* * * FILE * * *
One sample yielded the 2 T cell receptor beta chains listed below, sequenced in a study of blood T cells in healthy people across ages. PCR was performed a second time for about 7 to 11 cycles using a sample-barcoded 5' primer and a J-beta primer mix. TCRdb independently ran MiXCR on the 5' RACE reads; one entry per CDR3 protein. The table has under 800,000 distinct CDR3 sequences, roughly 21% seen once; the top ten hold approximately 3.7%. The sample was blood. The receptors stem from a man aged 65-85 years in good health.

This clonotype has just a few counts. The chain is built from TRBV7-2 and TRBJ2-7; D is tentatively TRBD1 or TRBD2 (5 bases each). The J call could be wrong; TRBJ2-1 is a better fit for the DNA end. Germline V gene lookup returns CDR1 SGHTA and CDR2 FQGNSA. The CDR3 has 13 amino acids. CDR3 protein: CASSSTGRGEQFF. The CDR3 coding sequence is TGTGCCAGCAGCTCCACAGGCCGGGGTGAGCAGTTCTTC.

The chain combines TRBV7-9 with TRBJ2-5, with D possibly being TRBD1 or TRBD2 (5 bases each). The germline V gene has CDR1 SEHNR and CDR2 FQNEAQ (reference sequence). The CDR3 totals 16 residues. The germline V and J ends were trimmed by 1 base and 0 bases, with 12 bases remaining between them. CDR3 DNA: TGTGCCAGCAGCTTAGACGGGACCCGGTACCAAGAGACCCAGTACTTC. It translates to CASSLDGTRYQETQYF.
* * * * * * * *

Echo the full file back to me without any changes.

One sample yielded the 2 T cell receptor beta chains listed below, sequenced in a study of blood T cells in healthy people across ages. PCR was performed a second time for about 7 to 11 cycles using a sample-barcoded 5' primer and a J-beta primer mix. TCRdb independently ran MiXCR on the 5' RACE reads; one entry per CDR3 protein. The table has under 800,000 distinct CDR3 sequences, roughly 21% seen once; the top ten hold approximately 3.7%. The sample was blood. The receptors stem from a man aged 65-85 years in good health.

This clonotype has just a few counts. The chain is built from TRBV7-2 and TRBJ2-7; D is tentatively TRBD1 or TRBD2 (5 bases each). The J call could be wrong; TRBJ2-1 is a better fit for the DNA end. Germline V gene lookup returns CDR1 SGHTA and CDR2 FQGNSA. The CDR3 has 13 amino acids. CDR3 protein: CASSSTGRGEQFF. The CDR3 coding sequence is TGTGCCAGCAGCTCCACAGGCCGGGGTGAGCAGTTCTTC.

The chain combines TRBV7-9 with TRBJ2-5, with D possibly being TRBD1 or TRBD2 (5 bases each). The germline V gene has CDR1 SEHNR and CDR2 FQNEAQ (reference sequence). The CDR3 totals 16 residues. The germline V and J ends were trimmed by 1 base and 0 bases, with 12 bases remaining between them. CDR3 DNA: TGTGCCAGCAGCTTAGACGGGACCCGGTACCAAGAGACCCAGTACTTC. It translates to CASSLDGTRYQETQYF.